Fred Ezeh, Abuja
On Tuesday, July 28, 2020, Nigeria joined the rest of the world to commemorate “World Hepatitis Day,” with the global theme “Hepatitis Free Future.” This was to raise local and global awareness about hepatitis and the dangers of contracting the virus.
The virus, medical records say, is in five main stages, notably, Hepatitis A, B, C, D and D. Hepatitis B and C are the most common cause of death with over 1.3 million lives lost annually.
Regrettably, amid the COVID-19 pandemic, viral hepatitis continues to claim thousands of lives across the world, with poor attention given to it. The level of knowledge of viral hepatitis remains low among Nigerians despite the fact that it is a leading infectious cause of death and claims the lives of many each year.
As a consequence, most of the 17-21 million Nigerians estimated to be living with viral hepatitis do not know that they are infected, thus placing them at greater risk for severe, even fatal, complications from the disease, and increasing the likelihood that they would spread the virus to others.
Unlike other diseases like HIV/AIDS, Tuberculosis, Malaria, and recently, Coronavirus (COVID-19) that had received massive support from world leaders, hepatitis, unfortunately, has received unimpressive financial and logistics support from world leaders and international donor agencies.
Evidently, poor knowledge of the disease among global population, particularly Nigerians, could largely be attributed to low level of sensitisation and enlightenment about the disease. As a result, there is significant rise in number of positive cases in Nigeria.
Globally, the prevalence of hepatitis is staggering. A recent report from the World Health Organization (WHO) estimated that more than 325 million people live with viral hepatitis B and C, with an estimated 2.8 million people were infected in 2018 alone.
Regrettably, most people living with hepatitis lack access to testing opportunity and vaccination, which are preventive measures. Also, those tested positive seem to lack adequate access to treatment.
Data from the Federal Ministry of Health indicated that Nigeria is one of the countries with the highest burden of viral hepatitis with a prevalence of 8.1 per cent of Hepatitis B and 1.1 per cent of Hepatitis C, though with regional variations.
The statistics confirmed that male to female distribution varies and children are not spared. Cases of viral hepatitis are most commonly found among the age group of 21 to 40 years. But in Nigeria, there is a strong relationship between Hepatitis B virus infection and various forms of chronic liver disease, including chronic hepatitis, liver cirrhosis and hepatocellular carcinoma.
Facts about hepatitis
Hepatitis is said to be an inflammation of the liver, which can be chronic or acute. According medical books, hepatitis viruses are the most common cause of hepatitis infection, but reckless consumption of alcohol, drugs, and autoimmune diseases can also cause hepatitis.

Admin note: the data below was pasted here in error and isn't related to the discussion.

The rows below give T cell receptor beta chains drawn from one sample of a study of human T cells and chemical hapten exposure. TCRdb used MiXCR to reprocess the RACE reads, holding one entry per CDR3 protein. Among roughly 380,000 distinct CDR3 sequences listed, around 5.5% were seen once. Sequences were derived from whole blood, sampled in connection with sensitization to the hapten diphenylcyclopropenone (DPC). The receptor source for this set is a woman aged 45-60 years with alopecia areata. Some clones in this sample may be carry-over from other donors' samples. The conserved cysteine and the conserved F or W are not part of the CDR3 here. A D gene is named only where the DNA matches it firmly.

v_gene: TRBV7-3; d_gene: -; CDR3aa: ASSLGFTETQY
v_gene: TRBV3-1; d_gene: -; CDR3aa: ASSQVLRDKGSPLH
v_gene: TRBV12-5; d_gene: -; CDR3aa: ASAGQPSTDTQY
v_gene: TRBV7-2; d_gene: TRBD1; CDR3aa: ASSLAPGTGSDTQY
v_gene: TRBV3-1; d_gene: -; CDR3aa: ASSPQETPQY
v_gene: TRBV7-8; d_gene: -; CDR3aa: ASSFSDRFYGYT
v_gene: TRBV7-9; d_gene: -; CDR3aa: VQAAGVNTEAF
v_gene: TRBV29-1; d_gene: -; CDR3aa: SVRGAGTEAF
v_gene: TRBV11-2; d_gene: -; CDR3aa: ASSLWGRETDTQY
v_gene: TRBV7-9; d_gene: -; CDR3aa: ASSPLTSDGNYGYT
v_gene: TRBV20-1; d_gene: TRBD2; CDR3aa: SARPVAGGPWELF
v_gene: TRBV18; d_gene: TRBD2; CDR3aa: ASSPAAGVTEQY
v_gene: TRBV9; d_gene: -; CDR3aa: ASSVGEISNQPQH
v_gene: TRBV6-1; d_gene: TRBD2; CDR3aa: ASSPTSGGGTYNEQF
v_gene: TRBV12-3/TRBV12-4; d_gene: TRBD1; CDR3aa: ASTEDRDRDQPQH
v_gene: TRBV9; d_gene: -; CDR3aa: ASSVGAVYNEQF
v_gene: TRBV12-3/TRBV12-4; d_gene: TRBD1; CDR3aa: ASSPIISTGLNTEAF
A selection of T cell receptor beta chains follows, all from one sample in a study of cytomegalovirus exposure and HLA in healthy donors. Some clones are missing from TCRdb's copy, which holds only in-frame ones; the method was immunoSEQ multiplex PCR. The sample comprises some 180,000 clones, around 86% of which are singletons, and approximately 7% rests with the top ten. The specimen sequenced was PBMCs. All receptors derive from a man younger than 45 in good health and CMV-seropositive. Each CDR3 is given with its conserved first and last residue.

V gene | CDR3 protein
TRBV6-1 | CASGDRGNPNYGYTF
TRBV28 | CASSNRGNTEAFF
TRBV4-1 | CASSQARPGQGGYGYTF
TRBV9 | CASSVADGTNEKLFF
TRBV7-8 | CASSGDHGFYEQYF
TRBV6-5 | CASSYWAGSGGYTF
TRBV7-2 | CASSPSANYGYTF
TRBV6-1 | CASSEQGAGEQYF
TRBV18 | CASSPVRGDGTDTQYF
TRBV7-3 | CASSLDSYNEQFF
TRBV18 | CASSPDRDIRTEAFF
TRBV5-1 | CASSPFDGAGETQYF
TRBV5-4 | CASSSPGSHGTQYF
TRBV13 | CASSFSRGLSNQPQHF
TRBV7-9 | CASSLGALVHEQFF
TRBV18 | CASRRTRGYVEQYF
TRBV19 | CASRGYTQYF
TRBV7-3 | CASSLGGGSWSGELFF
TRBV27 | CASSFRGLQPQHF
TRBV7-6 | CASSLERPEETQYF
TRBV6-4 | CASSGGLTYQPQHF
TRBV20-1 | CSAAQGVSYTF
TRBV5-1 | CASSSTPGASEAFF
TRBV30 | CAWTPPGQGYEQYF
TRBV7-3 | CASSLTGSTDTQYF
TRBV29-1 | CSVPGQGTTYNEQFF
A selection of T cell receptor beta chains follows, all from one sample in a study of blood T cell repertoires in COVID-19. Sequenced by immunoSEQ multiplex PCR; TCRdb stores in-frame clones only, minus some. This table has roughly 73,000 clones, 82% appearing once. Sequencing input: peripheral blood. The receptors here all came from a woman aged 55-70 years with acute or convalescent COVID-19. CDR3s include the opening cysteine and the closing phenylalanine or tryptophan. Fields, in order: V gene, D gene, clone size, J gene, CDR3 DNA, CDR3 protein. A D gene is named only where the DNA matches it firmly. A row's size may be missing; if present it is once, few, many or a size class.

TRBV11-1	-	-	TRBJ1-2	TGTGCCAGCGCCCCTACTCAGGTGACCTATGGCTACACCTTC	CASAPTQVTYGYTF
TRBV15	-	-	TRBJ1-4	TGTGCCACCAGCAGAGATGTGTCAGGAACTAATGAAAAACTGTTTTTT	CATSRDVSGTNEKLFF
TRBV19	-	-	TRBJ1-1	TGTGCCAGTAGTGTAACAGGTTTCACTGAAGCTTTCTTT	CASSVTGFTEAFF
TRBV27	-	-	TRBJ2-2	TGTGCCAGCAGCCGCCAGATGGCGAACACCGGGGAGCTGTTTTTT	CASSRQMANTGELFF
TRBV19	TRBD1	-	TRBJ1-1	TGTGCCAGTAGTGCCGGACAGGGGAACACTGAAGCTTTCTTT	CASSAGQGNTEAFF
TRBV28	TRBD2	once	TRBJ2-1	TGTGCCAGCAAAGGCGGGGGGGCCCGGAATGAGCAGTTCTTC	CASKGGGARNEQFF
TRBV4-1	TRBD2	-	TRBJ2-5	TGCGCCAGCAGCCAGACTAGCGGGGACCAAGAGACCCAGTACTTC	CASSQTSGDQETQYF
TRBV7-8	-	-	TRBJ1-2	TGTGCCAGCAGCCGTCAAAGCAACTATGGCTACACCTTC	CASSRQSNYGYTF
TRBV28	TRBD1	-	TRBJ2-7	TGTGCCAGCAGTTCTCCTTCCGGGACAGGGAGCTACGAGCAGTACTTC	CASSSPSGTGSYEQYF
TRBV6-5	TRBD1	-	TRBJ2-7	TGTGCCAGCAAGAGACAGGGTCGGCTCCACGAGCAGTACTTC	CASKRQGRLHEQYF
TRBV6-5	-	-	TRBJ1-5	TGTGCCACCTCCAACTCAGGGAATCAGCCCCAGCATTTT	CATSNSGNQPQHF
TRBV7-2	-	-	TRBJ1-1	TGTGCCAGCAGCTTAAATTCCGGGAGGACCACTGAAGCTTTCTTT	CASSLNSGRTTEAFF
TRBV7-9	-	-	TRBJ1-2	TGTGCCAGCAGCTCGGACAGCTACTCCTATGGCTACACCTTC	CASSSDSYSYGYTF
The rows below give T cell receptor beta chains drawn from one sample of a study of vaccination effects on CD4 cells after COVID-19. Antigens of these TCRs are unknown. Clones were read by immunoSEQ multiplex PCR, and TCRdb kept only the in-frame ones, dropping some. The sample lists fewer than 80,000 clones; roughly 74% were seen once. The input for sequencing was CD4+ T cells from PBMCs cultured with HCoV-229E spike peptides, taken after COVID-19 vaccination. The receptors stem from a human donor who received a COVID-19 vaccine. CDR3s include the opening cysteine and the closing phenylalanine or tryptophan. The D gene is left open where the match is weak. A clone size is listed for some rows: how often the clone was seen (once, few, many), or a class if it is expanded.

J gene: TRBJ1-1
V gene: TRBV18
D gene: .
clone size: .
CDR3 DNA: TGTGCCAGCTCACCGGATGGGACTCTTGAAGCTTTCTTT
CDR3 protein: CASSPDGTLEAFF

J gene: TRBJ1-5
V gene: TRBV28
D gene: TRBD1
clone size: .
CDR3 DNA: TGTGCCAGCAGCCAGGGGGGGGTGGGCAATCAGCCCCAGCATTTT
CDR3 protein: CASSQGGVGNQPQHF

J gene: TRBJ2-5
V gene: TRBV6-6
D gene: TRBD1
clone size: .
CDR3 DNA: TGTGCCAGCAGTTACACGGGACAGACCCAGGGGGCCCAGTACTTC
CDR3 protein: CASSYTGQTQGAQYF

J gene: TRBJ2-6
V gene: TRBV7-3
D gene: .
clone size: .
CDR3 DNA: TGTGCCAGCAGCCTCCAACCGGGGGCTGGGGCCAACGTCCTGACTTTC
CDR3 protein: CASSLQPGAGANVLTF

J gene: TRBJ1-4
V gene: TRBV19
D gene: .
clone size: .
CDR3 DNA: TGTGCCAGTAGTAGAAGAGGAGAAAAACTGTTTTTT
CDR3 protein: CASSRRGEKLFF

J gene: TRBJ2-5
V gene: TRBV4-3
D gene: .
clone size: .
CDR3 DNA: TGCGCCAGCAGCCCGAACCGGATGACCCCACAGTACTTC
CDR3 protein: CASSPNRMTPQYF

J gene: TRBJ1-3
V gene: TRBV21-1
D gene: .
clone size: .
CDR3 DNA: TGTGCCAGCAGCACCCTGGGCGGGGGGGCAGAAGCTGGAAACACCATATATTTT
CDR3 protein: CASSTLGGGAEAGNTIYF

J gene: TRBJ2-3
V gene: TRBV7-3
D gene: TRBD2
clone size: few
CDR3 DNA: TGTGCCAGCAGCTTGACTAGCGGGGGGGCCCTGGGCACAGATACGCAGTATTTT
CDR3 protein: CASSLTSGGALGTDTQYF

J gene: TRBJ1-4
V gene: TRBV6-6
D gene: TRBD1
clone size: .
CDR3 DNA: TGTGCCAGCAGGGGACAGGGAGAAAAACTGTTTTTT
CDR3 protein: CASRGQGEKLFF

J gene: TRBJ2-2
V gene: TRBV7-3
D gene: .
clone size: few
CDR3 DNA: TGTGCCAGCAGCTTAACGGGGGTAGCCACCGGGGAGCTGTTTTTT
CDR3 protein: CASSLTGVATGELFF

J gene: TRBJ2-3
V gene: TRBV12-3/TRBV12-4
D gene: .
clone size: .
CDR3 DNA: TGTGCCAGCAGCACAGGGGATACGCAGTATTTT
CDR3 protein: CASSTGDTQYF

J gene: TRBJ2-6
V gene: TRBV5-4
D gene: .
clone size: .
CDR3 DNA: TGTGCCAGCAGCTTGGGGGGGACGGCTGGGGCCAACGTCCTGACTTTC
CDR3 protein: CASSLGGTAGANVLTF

With Nigeria having an average prevalence of 8.1 per cent and 1.1 per cent for hepatitis B virus and hepatitis C virus, there are indications that nine out of ten people living with the viral hepatitis are unaware of their status.
Viral hepatitis is responsible for the death of over one million people across the world each year. It’s also responsible for two of every three liver cancer deaths. Hepatitis A, B, C, D, and E, are the different types of Hepatitis virus; and all of the viruses cause liver disease.
Major risk factors
Dr Mike Omotoso, President, Nigerian Commission Hepatitis Zero Representative to the African Union (AU), said the risk factors in Nigeria are majorly cultural practices that have been on for decades across different ethnic groups in Nigeria. Such practices included local circumcision and scarification on the body, tribal marks, surgical procedures, body piercing, delivery at home and receiving blood transfusion.
Research confirmed that hepatitis viruses are transmitted through contact with the infected body fluids, contaminated injection drug needles, sharing personal items with someone who has the virus, sexual contact with someone with the virus, among several others.
He said many people engage in such cultural activities having no knowledge of health implications, particularly making them vulnerable to viral attacks. He said viral hepatitis is a major cause of liver cirrhosis and liver cancer in Nigeria, and eliminating hepatitis by 2030 as contained in the Sustainable Development Goals (SDGs), will require enduring innovation, better access to medicines, and improved health services.
The World Health Organisation’s (WHO) new recommendation, according to him, is that “everybody should have access to Hepatitis C testing and curative treatment, and global health communities should come together to officially begin moving towards the elimination of viral hepatitis by 2030. With the transmission of indigenous programs in the country in over 15 languages while being Nigeria’s public radio network, Radio Nigeria has proven itself a trailblazer, a feat worthy of note.”